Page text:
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Fear grows for Libya migrants as thousands flee
Amnesty International
2 March 2011 

(…) Amnesty International has warned of a growing humanitarian crisis as thousands of migrants flee Libyaduring continuing unrest.  (…)

(…) “All Libya’s neighbouring states must keep their borders open and provide assistance to all those fleeing violence. They are obliged to do this under international law,” said Michael Bochenek, Amnesty International's Director of Law and Policy. 

“The international community must also do all it can to offer urgent support and assistance to the Tunisian authorities and other states accepting those fleeing the violence, and help migrants return safely to their home countries as quickly as possible if they desire,” 

Amnesty International also said it was concerned by a report from UNHCR that migrants in Libya who originate from countries in sub-Saharan Africa were being turned back at the Tunisian border. 

“All those fleeing the chaos in Libya must be given sanctuary by neighbouring states without discrimination – not refused entry and put at risk of falling victim to further violence.”  (…)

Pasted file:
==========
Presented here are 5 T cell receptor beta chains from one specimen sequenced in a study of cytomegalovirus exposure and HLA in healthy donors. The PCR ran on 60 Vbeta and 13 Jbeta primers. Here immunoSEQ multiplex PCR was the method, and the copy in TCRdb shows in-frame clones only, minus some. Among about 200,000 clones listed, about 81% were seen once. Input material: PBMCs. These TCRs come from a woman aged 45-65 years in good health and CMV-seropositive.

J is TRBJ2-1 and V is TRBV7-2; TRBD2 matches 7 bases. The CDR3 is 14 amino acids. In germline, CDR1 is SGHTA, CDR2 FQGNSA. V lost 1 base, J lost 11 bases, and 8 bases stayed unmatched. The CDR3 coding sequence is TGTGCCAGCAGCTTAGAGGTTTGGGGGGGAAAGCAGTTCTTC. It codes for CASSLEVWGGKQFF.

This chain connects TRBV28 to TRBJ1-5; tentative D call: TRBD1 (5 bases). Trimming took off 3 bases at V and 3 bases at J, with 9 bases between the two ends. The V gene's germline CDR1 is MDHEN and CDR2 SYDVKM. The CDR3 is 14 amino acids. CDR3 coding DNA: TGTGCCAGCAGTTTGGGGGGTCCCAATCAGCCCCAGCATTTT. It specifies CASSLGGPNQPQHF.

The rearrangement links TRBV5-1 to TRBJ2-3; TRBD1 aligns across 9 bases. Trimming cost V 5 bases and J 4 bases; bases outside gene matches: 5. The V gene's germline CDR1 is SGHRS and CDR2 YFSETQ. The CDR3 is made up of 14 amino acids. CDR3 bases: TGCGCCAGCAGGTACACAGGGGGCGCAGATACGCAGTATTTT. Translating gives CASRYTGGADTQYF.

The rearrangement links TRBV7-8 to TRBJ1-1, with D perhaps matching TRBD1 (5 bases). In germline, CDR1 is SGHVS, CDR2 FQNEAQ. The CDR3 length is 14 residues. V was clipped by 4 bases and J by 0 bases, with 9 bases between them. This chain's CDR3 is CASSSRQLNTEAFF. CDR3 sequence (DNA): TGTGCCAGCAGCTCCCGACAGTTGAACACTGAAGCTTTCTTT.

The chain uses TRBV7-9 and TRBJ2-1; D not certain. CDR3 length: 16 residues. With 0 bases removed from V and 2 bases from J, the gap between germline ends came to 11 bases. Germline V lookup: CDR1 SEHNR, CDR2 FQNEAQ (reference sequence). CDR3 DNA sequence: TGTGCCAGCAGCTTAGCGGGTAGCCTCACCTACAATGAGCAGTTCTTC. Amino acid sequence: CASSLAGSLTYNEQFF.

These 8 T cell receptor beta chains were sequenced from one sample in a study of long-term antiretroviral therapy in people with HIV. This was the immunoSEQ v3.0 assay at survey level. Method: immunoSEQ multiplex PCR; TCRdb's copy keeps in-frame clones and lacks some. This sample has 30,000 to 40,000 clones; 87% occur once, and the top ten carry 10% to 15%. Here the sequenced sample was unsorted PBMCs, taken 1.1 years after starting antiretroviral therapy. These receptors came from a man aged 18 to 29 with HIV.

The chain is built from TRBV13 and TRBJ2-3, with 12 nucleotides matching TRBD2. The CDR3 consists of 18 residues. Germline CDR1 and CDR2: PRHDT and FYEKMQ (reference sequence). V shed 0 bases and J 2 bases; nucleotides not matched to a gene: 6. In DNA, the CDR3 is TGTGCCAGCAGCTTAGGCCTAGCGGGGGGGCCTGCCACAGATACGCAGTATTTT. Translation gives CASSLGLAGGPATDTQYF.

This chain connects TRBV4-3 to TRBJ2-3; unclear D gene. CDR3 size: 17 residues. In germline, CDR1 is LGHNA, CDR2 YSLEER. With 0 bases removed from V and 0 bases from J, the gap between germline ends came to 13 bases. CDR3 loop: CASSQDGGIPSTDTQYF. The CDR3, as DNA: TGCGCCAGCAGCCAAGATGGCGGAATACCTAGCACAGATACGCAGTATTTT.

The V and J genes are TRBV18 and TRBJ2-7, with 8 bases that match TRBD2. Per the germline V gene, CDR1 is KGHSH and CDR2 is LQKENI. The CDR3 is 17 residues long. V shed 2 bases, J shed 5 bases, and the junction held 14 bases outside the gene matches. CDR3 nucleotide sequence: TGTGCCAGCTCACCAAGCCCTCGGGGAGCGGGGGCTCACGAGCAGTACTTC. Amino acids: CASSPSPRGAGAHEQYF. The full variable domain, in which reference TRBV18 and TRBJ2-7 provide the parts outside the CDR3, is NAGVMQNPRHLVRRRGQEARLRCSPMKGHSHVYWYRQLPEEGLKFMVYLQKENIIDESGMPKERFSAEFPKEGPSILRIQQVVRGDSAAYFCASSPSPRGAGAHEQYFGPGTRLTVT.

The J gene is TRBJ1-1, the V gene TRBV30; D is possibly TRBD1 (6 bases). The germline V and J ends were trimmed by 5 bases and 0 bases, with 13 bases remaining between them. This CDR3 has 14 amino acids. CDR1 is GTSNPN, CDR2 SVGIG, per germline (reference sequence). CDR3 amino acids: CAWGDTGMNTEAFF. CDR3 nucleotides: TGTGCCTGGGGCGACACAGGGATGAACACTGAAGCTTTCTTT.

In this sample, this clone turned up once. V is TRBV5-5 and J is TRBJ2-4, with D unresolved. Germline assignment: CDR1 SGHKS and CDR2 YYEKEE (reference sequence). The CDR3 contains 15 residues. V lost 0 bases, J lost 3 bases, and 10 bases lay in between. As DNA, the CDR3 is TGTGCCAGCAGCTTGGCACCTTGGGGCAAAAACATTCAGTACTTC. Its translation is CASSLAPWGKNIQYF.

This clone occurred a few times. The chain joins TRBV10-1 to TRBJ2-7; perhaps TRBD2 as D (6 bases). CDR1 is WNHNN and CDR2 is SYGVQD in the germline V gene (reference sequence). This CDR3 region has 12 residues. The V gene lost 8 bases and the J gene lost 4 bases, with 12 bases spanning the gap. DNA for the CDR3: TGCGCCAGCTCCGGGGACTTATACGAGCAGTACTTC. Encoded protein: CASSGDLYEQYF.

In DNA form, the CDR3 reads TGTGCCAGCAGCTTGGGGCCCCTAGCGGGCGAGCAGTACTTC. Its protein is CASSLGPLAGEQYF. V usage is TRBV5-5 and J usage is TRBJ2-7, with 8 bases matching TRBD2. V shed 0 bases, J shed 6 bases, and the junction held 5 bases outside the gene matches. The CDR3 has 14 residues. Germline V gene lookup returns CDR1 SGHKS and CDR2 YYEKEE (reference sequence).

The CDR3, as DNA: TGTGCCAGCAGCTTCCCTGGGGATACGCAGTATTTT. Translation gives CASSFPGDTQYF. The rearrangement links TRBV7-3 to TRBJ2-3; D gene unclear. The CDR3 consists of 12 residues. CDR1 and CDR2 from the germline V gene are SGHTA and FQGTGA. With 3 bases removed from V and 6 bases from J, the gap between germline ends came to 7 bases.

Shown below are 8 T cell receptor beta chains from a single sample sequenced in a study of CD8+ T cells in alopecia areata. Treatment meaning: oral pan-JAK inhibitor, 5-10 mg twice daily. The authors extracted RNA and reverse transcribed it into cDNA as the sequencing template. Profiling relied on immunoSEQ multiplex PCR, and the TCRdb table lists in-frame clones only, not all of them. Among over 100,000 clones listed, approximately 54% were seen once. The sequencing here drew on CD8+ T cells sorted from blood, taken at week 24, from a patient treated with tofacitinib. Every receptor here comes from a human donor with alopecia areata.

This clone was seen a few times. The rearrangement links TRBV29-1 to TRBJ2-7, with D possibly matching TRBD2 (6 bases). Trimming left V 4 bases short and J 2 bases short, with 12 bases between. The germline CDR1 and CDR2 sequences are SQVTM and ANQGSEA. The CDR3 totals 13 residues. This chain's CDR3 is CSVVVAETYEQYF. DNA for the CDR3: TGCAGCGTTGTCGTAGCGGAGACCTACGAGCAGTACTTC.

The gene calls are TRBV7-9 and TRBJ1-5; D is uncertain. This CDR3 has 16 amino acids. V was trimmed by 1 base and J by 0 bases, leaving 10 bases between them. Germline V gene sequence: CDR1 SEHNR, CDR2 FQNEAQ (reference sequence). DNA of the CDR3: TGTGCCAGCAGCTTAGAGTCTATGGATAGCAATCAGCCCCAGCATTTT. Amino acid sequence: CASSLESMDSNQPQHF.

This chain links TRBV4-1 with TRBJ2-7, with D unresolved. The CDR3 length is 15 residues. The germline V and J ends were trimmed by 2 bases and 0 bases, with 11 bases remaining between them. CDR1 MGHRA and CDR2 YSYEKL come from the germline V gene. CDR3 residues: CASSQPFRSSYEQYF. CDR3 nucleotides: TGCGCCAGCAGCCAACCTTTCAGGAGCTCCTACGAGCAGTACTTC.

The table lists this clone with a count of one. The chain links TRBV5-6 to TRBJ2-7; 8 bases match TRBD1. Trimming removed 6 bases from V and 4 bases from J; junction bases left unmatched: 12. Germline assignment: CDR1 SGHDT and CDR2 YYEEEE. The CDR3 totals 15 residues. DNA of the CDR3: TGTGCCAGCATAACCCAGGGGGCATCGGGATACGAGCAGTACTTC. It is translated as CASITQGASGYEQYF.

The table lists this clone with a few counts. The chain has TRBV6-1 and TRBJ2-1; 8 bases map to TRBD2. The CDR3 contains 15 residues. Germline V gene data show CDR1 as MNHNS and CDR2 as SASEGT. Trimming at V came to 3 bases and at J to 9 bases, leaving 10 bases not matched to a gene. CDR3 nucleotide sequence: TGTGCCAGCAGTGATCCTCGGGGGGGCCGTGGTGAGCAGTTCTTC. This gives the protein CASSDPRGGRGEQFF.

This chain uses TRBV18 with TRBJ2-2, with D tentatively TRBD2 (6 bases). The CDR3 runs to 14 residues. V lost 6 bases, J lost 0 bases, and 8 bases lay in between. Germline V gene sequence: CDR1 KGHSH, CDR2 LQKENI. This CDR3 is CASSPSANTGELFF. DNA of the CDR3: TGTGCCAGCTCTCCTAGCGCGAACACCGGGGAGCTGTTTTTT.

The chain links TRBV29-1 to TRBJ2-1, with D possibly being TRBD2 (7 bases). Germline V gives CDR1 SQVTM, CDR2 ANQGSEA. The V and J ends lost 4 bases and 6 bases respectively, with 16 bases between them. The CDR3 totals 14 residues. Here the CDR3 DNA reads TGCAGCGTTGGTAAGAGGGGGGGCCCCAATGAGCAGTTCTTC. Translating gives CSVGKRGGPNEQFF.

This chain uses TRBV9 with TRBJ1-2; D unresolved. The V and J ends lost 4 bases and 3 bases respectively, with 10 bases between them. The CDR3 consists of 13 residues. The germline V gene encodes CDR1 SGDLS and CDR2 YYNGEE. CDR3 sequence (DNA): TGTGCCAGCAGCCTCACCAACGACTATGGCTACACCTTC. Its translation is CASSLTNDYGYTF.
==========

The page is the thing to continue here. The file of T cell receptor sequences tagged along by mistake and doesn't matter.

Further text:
(…) "The international community must also provide aid to the UNHCR and other bodies struggling to deal with this crisis. They must also act quickly, before the problem gets even worse," said Michael Bochenek. 

Amnesty International is also calling for: 

• Neighbouring countries to allow entry to all arrivals from Libya - of Libyan nationals as well as nationals of other states 
• Receiving countries to address the immediate needs of arrivals (shelter and accommodation, food, medical services) pending their referral to appropriate services and procedures that address their situation more directly 
• The international community should assist countries receiving those fleeing Libya with their immediate needs and should assist with resources necessary to ensure that people can reach a place of safety 
• Allow Libyan nationals temporary protection to allow time for the situation in Libya to be clarified and possible longer-term solutions for them to be identified 
• States to screen, separate, and respond appropriately to those who are implicated in serious criminal acts, notably crimes under international law 
• For the referral of those who have been recognized as refugees or are asylum seekers to national asylum procedures or to UNHCR 
• Provide assistance to those third-country nationals who do not claim international protection with assistance to enable them to return in safety to their homes (…)  

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